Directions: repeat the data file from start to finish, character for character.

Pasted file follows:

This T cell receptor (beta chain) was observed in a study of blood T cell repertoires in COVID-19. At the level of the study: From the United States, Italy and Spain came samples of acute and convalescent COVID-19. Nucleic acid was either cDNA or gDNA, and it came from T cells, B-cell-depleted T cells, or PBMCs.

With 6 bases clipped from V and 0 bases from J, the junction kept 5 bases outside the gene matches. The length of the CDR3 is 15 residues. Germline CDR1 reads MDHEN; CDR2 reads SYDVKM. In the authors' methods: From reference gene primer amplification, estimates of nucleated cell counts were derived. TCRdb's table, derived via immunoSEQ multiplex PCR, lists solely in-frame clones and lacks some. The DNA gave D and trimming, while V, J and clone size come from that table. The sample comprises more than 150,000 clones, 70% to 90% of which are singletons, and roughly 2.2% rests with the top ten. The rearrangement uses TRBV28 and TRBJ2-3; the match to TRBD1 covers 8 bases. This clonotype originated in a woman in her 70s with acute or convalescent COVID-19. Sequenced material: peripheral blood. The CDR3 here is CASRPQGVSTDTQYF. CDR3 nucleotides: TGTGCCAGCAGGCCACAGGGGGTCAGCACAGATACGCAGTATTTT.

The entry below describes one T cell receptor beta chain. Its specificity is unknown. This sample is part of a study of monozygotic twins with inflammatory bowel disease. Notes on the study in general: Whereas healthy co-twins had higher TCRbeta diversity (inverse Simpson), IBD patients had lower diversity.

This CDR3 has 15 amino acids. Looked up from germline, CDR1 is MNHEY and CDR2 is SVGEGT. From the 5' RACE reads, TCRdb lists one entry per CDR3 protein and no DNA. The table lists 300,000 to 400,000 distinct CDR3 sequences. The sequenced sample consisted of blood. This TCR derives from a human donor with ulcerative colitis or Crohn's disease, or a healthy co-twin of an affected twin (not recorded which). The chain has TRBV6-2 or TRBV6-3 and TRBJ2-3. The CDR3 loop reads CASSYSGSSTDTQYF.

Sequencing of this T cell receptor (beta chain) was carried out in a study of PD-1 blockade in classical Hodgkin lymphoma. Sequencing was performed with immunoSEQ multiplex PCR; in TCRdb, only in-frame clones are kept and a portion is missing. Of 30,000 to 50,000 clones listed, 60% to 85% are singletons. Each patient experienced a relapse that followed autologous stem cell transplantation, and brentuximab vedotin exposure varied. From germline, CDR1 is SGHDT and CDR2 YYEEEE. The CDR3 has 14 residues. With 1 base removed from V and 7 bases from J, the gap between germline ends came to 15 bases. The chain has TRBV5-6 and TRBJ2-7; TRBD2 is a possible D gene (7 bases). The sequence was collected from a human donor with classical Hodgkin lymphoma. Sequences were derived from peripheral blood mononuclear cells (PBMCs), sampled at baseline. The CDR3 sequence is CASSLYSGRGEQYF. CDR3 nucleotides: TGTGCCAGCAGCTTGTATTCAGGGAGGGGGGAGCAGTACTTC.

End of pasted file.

This T cell receptor (beta chain) was observed in a study of blood T cell repertoires in COVID-19. At the level of the study: From the United States, Italy and Spain came samples of acute and convalescent COVID-19. Nucleic acid was either cDNA or gDNA, and it came from T cells, B-cell-depleted T cells, or PBMCs.

With 6 bases clipped from V and 0 bases from J, the junction kept 5 bases outside the gene matches. The length of the CDR3 is 15 residues. Germline CDR1 reads MDHEN; CDR2 reads SYDVKM. In the authors' methods: From reference gene primer amplification, estimates of nucleated cell counts were derived. TCRdb's table, derived via immunoSEQ multiplex PCR, lists solely in-frame clones and lacks some. The DNA gave D and trimming, while V, J and clone size come from that table. The sample comprises more than 150,000 clones, 70% to 90% of which are singletons, and roughly 2.2% rests with the top ten. The rearrangement uses TRBV28 and TRBJ2-3; the match to TRBD1 covers 8 bases. This clonotype originated in a woman in her 70s with acute or convalescent COVID-19. Sequenced material: peripheral blood. The CDR3 here is CASRPQGVSTDTQYF. CDR3 nucleotides: TGTGCCAGCAGGCCACAGGGGGTCAGCACAGATACGCAGTATTTT.

The entry below describes one T cell receptor beta chain. Its specificity is unknown. This sample is part of a study of monozygotic twins with inflammatory bowel disease. Notes on the study in general: Whereas healthy co-twins had higher TCRbeta diversity (inverse Simpson), IBD patients had lower diversity.

This CDR3 has 15 amino acids. Looked up from germline, CDR1 is MNHEY and CDR2 is SVGEGT. From the 5' RACE reads, TCRdb lists one entry per CDR3 protein and no DNA. The table lists 300,000 to 400,000 distinct CDR3 sequences. The sequenced sample consisted of blood. This TCR derives from a human donor with ulcerative colitis or Crohn's disease, or a healthy co-twin of an affected twin (not recorded which). The chain has TRBV6-2 or TRBV6-3 and TRBJ2-3. The CDR3 loop reads CASSYSGSSTDTQYF.

Sequencing of this T cell receptor (beta chain) was carried out in a study of PD-1 blockade in classical Hodgkin lymphoma. Sequencing was performed with immunoSEQ multiplex PCR; in TCRdb, only in-frame clones are kept and a portion is missing. Of 30,000 to 50,000 clones listed, 60% to 85% are singletons. Each patient experienced a relapse that followed autologous stem cell transplantation, and brentuximab vedotin exposure varied. From germline, CDR1 is SGHDT and CDR2 YYEEEE. The CDR3 has 14 residues. With 1 base removed from V and 7 bases from J, the gap between germline ends came to 15 bases. The chain has TRBV5-6 and TRBJ2-7; TRBD2 is a possible D gene (7 bases). The sequence was collected from a human donor with classical Hodgkin lymphoma. Sequences were derived from peripheral blood mononuclear cells (PBMCs), sampled at baseline. The CDR3 sequence is CASSLYSGRGEQYF. CDR3 nucleotides: TGTGCCAGCAGCTTGTATTCAGGGAGGGGGGAGCAGTACTTC.